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This article is more than five years old. Autism research - and science in general - is constantly evolving, so older articles may contain information or theories that have been reevaluated since their original publication date.
Social impairments, communication deficits and repetitive behaviors are the hallmark symptoms of autism. But some children with the disorder also exhibit severe irritability, marked by frequent tantrums and a tendency to lash out at others or hurt themselves.
Over the past decade, a drug called risperidone has emerged as a treatment for these explosive behaviors. The drug, an antipsychotic first approved for schizophrenia, interferes with dopamine and serotonin signaling in the brain. Studies have repeatedly shown that it can significantly reduce irritability in children with autism, and the U.S. Food and Drug Administration approved risperidone for this purpose in 2006. It was the first drug to be approved specifically for children with autism.
But risperidone is not a panacea. It can cause serious side effects, including weight gain, sleepiness and hormonal changes.And results have been mixed on whether it can ease repetitive behaviors or improve social functioning and communication in children with autism.
Results from a ten-year study, published 19 November in the Journal of Child and Adolescent Psychopharmacology, bolster the idea that risperidone has no effect on the core symptoms of autism.
The study looked at 184 children enrolled in the Autistic Traits: Life Course & Genetic Structure study, which began in 2002. Each year, parents evaluated the severity of their children’s core autism symptoms using a standardized measure known as the Social Responsiveness Scale (SRS). Toward the end of the study, the parents also completed a questionnaire about any treatments or interventions their children had received.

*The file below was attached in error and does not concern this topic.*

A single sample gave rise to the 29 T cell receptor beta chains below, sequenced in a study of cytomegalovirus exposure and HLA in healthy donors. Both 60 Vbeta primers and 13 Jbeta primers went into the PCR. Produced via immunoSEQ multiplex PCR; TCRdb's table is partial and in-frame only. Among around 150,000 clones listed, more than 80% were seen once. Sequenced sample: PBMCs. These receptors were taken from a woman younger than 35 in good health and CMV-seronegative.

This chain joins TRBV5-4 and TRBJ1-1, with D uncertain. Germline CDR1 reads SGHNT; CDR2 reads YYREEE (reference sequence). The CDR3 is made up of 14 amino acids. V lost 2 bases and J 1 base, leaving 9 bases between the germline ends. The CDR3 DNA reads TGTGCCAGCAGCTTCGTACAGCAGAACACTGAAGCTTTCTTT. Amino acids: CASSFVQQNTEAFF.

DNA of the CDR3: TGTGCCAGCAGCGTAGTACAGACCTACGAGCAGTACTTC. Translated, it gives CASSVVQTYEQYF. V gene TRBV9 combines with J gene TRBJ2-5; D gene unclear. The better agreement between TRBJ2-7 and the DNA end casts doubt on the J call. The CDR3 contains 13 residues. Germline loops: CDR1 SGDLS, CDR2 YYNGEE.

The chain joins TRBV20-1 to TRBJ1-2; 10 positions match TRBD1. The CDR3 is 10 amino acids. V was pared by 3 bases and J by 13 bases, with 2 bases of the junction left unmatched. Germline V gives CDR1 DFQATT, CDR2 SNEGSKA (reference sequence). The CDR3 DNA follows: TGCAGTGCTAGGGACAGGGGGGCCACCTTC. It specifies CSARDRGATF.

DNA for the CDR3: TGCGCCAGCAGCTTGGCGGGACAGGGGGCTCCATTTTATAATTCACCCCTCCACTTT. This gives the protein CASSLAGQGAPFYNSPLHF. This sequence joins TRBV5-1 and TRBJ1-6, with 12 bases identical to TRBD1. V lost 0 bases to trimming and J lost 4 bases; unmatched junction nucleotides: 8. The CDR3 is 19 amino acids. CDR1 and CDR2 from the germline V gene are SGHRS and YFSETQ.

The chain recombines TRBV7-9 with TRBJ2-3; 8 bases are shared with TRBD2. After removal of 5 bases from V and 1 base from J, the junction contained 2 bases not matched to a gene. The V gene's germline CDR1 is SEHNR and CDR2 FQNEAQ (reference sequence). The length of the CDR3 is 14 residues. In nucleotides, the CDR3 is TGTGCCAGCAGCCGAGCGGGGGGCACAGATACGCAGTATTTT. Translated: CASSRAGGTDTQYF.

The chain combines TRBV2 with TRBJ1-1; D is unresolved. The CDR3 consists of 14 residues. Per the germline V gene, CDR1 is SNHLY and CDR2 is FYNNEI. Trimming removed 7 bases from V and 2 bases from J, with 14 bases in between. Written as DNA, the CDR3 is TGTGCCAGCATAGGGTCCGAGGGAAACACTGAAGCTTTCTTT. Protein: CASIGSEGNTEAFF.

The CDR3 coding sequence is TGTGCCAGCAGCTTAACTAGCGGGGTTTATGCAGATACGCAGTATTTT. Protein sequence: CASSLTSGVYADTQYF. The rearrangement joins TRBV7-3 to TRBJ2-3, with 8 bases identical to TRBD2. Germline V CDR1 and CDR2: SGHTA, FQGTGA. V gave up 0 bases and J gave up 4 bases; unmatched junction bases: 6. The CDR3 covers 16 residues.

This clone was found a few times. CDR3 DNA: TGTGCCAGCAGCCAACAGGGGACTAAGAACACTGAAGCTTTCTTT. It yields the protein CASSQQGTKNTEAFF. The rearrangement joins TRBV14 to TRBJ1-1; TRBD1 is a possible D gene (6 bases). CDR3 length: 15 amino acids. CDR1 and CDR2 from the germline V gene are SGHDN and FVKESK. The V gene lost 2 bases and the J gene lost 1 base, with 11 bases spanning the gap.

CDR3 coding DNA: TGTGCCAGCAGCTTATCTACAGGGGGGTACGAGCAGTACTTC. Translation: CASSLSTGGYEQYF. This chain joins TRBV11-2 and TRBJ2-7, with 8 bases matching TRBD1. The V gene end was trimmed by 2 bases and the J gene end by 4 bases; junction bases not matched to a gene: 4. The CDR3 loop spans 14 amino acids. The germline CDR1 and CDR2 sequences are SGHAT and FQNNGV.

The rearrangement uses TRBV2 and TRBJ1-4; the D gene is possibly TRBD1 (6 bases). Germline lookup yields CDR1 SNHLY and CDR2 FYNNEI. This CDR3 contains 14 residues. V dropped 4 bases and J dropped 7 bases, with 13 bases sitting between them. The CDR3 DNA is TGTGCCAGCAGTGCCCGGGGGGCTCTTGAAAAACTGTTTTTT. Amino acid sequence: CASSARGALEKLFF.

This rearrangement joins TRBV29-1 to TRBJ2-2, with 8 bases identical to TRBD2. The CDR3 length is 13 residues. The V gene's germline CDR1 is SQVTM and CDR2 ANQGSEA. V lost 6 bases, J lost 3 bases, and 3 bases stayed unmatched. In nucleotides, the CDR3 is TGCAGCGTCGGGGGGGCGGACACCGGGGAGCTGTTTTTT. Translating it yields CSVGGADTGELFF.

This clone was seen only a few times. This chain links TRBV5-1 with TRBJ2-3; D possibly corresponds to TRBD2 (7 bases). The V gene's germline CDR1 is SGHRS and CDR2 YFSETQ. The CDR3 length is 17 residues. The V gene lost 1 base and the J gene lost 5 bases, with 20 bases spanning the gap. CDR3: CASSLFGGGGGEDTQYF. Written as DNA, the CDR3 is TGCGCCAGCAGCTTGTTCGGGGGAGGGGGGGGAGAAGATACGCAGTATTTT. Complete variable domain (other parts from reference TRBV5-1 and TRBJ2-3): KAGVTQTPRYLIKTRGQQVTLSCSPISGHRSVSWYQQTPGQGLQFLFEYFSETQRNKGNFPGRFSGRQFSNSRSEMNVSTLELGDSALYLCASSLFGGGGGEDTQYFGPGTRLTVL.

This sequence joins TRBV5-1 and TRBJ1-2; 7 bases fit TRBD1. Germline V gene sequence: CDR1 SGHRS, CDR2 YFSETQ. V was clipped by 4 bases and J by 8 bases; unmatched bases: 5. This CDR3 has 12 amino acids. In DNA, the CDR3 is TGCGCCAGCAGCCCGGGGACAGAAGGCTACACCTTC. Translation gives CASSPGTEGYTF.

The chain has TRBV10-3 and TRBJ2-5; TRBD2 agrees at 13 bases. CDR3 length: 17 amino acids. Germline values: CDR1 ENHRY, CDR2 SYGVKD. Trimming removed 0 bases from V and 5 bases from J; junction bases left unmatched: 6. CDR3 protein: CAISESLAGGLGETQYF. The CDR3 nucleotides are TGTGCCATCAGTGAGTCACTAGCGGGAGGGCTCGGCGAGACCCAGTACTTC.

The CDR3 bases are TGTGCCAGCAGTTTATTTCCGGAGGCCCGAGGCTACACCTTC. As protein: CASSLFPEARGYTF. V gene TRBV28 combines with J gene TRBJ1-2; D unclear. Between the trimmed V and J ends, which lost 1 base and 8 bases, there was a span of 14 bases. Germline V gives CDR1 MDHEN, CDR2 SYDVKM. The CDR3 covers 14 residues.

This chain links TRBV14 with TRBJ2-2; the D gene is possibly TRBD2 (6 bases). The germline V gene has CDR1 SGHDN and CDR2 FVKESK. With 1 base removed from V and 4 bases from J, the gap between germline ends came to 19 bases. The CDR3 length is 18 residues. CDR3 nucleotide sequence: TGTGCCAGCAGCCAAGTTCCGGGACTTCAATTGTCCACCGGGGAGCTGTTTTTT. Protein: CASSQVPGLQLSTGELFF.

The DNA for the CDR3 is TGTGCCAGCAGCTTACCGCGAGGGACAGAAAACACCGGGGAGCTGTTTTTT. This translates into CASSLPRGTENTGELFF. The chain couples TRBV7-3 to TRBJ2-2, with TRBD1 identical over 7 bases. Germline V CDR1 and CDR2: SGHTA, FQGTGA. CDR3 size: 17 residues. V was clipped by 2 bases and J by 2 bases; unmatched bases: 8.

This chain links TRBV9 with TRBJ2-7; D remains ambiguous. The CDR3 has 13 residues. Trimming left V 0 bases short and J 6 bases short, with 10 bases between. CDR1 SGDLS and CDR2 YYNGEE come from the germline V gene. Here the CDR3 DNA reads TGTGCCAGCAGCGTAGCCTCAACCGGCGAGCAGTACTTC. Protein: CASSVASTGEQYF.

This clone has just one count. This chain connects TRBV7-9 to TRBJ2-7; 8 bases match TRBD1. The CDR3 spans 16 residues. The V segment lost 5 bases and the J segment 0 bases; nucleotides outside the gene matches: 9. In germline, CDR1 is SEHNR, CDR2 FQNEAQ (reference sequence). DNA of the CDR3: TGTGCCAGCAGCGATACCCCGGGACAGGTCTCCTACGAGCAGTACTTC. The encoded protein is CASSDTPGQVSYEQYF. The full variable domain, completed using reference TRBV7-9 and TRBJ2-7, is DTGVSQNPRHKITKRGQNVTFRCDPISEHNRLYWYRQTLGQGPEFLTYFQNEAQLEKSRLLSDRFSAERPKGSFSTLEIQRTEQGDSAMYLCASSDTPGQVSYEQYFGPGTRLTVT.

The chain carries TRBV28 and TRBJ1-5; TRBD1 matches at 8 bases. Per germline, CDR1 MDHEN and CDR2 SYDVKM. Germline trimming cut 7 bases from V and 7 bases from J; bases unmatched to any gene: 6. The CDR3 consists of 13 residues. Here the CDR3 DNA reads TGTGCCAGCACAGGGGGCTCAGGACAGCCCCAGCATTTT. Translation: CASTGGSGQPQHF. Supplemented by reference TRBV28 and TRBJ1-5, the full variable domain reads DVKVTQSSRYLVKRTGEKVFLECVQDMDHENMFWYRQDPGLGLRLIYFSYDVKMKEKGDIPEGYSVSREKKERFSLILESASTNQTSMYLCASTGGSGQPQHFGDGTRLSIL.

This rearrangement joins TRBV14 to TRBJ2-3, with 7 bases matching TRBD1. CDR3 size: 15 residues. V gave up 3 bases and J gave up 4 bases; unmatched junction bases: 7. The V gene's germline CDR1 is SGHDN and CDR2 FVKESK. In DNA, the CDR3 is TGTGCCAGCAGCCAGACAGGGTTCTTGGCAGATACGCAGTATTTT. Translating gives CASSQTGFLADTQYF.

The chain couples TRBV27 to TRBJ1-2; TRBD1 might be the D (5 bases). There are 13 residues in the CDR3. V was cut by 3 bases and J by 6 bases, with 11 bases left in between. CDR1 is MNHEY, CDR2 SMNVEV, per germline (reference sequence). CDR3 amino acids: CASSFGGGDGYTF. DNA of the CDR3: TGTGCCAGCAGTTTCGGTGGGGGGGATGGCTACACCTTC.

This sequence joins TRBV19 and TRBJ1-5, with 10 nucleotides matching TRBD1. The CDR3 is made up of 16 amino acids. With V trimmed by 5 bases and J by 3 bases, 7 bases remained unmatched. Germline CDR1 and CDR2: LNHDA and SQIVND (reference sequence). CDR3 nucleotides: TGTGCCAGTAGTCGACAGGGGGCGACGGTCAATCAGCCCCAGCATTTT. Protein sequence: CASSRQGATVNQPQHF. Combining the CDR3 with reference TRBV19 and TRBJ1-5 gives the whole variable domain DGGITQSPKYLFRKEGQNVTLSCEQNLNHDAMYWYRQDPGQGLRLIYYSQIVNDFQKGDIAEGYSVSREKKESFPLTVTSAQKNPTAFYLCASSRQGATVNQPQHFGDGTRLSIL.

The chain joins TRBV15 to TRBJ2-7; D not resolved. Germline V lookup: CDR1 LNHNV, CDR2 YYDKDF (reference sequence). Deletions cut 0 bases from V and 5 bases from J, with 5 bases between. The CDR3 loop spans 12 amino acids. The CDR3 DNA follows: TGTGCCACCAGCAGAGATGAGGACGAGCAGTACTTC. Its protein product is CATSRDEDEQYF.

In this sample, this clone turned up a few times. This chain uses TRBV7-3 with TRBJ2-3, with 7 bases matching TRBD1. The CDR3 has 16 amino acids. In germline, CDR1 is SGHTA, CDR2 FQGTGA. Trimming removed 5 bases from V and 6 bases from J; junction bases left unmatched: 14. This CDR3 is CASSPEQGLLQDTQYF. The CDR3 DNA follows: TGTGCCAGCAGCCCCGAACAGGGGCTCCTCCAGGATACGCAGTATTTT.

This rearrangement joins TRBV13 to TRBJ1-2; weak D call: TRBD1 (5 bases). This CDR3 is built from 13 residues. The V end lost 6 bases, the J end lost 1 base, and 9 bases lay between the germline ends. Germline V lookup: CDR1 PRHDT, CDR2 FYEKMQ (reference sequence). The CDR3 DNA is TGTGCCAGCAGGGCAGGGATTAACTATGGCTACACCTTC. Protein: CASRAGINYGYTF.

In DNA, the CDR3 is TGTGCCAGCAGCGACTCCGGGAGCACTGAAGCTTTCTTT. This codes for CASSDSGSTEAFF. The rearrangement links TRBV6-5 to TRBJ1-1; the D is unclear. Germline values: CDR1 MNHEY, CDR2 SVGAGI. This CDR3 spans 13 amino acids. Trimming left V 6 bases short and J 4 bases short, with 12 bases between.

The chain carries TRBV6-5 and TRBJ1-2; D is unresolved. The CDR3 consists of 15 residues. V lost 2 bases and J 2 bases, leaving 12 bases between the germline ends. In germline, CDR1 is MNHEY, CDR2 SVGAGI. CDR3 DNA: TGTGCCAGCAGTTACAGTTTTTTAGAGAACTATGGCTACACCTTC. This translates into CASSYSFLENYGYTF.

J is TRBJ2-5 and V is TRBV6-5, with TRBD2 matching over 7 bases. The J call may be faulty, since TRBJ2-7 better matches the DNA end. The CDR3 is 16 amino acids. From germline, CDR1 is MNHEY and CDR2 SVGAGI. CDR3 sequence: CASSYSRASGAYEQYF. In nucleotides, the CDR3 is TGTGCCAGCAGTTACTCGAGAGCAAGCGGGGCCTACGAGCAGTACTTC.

Reviewing these records, the researchers found that 50 of the children had taken risperidone. In 33 of these cases, the parents reported that the drug had had positive effects on their children, reducing their irritability, aggression and anxiety.
However, the children’s SRS scores did not improve during this same time, suggesting that the drug’s effects don’t extend to repetitive behavior or social communication.
The researchers acknowledge that the small study has limitations. The participants were not randomly assigned to a treatment group, and some children may have been taking other treatments during the study.
Still, given risperidone’s side effects, they recommend that doctors periodically reevaluate children who are taking the drug to determine whether the benefits of the treatment continue to outweigh the risks.